Literature and 18thc Fashion: Bridgerton, The Favorite, Outlander, during the past five years, popular culture has become fascinated by the 18thc, often to outrageous effect. This class explores satirical perspectives of writers like Jonathan Swift, Alexander Pope, Eliza Haywood and others on the fashion excesses of their countrymen (think birdcages in wigs), we will also explore how the intersection between fashion and literature gave rise to the modern fashion magazine at the end of the eighteenth century.
ENG. 2100: Literature & Culture (74894)
Dr. Gregory Maertz
This entertaining online fall course will examine three classic British novels that have recently been made into successful movie and TV adaptations: Jane Austen’s Emma, Mary Shelley’s Frankenstein, and Bram Stoker’s Dracula. In the process of comparing texts and films, the course will fill in gaps and sharpen critical reading and writing skills. With brief weekly essay assignments, a midterm, and a final exam.
ENG. 2200: Reading/Writing For English Majors (74582)
Literature of the Apocalypse
MR 10:40 – 12:05 PM
Dr. Brian Lockey
How do we discuss and write about literature? This course will answer this question by introducing students to some of the modes of critical thought used in the academic discipline of English literature. Emphasis will be placed on learning traditional close-reading skills as well as contemporary literary critical approaches to literature. In thematic terms, this course will consider the question of how a number of fiction writers have considered Eden and the Apocalypse, the mythical beginning and ending of the world. The past century has seen the emergence of a great deal of literature and film that expresses a heightened anxiety over the fear of world destruction. Some fear human-caused events such as nuclear holocaust, the creation of a bioweapon, or environmental catastrophe. Others experience a mixture of fear and hope for Biblical end-times that result in the return of a messiah. But in reality, people have feared the end of the world for centuries, and it will be the point of this course to explore the history of this fear in a number of artistic works from the Renaissance to the contemporary period. We will read the following works of literature: George Orwell, 1984; Mary Shelley, Frankenstein; Margaret Atwood, Oryx and Crake; John Milton, Paradise Lost; Samuel Taylor Coleridge, Rime of the Ancient Mariner; and William Shakespeare, King Lear.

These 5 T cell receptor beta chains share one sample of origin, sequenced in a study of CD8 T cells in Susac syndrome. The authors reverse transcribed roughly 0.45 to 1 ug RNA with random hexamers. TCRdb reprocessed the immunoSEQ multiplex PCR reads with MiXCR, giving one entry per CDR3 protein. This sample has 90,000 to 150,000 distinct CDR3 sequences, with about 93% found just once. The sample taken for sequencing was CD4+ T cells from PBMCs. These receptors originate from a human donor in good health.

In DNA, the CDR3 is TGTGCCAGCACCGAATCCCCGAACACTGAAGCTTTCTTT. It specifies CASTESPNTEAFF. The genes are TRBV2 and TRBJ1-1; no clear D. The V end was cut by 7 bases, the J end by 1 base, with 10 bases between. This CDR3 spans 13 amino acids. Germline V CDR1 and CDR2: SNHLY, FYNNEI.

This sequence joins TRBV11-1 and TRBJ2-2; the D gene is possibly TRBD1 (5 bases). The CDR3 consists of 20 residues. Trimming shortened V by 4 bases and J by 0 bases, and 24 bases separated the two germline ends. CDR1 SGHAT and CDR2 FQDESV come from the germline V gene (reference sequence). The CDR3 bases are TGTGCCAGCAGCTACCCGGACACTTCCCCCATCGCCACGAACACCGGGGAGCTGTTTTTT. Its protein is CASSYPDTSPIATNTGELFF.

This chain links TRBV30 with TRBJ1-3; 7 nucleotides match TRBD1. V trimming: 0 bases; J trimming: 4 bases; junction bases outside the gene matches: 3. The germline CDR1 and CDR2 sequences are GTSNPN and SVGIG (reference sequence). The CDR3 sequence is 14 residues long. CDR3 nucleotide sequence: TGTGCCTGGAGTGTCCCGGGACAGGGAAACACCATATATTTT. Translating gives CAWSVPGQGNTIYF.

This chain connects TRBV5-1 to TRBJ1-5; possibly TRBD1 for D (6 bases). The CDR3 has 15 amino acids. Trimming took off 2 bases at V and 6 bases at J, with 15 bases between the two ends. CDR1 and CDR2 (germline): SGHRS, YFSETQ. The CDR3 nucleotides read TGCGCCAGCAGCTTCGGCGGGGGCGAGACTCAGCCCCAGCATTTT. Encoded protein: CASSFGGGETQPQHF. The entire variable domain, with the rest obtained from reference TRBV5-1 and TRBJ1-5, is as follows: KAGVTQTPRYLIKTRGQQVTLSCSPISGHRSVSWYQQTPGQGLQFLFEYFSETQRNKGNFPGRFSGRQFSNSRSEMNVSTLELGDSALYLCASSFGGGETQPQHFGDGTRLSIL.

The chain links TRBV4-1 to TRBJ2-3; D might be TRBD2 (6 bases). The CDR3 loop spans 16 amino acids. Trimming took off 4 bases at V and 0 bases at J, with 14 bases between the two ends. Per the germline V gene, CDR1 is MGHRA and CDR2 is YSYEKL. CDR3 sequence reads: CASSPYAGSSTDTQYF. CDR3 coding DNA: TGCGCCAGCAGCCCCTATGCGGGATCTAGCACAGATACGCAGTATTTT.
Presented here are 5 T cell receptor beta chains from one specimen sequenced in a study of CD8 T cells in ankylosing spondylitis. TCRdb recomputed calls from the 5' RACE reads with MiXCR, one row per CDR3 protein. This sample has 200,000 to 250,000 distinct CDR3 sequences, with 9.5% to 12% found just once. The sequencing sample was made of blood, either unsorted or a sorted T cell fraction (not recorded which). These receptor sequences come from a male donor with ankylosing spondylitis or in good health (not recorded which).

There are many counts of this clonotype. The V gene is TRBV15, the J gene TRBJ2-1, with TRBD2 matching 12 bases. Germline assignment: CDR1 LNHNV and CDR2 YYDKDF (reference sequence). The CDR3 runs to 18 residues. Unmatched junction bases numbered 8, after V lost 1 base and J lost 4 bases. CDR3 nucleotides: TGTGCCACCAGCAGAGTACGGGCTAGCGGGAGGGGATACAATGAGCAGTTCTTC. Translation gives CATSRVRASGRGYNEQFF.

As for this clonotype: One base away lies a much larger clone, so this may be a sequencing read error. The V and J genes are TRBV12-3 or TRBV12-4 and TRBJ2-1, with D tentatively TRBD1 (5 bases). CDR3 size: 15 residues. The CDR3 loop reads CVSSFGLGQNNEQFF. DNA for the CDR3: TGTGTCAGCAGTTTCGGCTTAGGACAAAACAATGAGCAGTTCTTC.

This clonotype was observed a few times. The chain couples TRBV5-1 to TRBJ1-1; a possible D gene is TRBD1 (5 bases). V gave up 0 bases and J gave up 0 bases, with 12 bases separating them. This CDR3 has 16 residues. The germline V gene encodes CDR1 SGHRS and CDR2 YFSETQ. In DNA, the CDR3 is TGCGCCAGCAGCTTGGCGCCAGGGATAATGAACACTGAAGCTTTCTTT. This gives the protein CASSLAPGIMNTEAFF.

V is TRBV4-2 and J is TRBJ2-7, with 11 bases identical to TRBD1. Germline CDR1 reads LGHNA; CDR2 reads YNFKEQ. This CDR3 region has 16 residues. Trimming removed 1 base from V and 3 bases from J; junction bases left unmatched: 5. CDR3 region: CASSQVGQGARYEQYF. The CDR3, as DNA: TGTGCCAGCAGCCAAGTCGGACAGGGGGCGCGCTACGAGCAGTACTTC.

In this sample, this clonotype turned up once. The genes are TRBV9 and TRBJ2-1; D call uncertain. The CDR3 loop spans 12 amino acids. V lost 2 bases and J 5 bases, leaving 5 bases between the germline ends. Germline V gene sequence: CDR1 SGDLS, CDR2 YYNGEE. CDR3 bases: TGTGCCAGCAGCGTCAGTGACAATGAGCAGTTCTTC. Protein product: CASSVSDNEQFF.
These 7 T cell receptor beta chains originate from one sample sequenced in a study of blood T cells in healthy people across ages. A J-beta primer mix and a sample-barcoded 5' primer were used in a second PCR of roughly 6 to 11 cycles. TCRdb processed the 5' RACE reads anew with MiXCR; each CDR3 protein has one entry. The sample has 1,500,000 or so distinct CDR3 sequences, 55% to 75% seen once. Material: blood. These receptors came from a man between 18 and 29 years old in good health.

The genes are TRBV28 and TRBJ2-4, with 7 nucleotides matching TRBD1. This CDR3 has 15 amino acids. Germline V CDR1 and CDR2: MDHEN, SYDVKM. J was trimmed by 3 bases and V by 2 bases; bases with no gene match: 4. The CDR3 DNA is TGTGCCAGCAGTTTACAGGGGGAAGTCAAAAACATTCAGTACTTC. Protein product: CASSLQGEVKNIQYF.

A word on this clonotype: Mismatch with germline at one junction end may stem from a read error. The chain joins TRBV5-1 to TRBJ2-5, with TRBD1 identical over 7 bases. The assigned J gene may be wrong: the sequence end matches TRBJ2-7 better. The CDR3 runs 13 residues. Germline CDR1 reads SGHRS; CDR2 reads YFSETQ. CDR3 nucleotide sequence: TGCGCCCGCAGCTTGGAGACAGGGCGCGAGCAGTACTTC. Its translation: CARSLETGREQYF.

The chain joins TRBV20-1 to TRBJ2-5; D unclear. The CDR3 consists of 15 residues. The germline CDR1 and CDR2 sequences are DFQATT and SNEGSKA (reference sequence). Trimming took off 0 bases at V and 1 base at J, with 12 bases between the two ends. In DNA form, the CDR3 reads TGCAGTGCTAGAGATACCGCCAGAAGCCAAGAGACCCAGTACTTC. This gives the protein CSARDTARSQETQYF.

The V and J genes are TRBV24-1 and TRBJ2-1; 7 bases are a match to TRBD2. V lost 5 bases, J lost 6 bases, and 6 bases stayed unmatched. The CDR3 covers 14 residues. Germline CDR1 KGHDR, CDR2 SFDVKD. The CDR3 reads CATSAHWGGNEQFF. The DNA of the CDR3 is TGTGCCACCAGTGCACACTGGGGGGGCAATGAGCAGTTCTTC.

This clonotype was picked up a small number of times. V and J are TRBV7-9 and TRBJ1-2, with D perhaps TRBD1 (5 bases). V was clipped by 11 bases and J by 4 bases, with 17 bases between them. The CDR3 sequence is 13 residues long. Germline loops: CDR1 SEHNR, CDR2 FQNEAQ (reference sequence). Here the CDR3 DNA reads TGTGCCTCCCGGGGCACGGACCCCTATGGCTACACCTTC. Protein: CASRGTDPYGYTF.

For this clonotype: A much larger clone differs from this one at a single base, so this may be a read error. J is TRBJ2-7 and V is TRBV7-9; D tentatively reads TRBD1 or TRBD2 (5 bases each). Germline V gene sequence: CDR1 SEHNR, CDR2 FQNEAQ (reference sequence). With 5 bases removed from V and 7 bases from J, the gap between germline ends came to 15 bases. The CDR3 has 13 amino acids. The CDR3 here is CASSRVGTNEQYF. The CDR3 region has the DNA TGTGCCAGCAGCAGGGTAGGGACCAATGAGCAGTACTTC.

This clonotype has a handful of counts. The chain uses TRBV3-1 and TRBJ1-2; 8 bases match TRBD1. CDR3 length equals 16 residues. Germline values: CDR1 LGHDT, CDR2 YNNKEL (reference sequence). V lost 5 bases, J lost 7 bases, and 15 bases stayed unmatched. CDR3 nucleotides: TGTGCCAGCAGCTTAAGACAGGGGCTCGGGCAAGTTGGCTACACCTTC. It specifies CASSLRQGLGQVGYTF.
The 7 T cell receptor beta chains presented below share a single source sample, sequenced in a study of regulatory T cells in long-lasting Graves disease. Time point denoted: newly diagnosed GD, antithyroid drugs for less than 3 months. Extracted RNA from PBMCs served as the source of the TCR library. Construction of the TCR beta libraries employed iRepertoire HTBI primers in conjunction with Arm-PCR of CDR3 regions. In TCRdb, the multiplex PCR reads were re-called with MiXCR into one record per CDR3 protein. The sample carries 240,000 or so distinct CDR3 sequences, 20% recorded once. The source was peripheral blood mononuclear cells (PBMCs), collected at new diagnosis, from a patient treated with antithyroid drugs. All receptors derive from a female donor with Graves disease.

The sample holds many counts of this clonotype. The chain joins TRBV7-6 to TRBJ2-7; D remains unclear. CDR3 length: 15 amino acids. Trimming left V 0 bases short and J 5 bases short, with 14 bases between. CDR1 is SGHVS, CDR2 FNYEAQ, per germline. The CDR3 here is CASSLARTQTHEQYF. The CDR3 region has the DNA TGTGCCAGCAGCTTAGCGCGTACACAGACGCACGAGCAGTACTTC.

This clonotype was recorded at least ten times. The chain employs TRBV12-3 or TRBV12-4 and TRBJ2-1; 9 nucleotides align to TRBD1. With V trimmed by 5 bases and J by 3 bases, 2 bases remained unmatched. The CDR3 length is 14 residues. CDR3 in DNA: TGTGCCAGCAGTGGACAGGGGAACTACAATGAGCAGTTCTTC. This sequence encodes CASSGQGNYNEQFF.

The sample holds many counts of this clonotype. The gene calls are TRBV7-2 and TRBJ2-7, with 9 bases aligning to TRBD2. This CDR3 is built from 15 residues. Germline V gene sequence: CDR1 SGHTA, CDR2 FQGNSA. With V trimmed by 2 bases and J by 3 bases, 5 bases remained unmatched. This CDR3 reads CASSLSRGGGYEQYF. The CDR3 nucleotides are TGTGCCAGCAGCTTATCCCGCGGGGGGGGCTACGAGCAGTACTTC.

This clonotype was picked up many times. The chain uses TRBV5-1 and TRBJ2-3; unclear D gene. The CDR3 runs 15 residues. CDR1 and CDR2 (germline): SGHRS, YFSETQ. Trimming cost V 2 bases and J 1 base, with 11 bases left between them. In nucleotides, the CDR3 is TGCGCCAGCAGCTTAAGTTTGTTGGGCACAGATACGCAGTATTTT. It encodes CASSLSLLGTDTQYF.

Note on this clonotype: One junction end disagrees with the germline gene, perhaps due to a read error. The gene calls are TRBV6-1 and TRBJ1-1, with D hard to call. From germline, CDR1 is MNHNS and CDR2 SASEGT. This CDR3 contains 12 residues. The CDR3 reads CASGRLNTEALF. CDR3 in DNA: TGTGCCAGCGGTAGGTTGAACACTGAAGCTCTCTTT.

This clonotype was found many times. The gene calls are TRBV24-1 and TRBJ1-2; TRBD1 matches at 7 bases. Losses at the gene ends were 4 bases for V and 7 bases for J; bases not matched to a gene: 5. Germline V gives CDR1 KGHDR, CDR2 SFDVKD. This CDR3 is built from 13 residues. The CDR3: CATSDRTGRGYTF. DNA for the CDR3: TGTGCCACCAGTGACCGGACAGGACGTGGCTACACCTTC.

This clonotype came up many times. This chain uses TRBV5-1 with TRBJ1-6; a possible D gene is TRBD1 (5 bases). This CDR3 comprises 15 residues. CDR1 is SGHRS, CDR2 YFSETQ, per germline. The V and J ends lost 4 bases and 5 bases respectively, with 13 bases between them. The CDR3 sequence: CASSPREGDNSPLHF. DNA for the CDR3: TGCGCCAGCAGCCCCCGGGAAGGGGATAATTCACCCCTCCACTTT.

ENG. 2210: Study of British Literature (74893)
Fantasy from Beowulf through Harry Potter
Dr. Steven Mentz
For millions of readers and fans worldwide, the best–known products of the British literary imagination are works of fantasy literature, especially J.R.R. Tolkien’s The Lord of the Rings (1937–49), J.K. Rowling’s Harry Potter novels (1997– 2007), and the twenty–first century films made about each one (LOTR 2001–2003; HP 2001–2011). Though widely beloved, these novels are also controversial, in particular for their racist and sexist depictions of human and nonhuman figures in their imaginary worlds. This course traces the literary and cultural origins of characters we know from fantasy, including wizards, dragons, monsters, and kings who mysteriously return to reclaim the throne. We will consider the long histories behind the blockbuster successes of Tolkien’s and Rowling’s worlds, and also explore how contemporary writers are re–imagining these legacies in anti–racist and feminist ways. The main texts will include classics works of British literature such as Beowulf, Shakespeare‘s The Tempest, and Sir Gawain and the Green Knight, as well as modern fantasies by authors such as N.K. Jemison and Maria Dahvana Headley.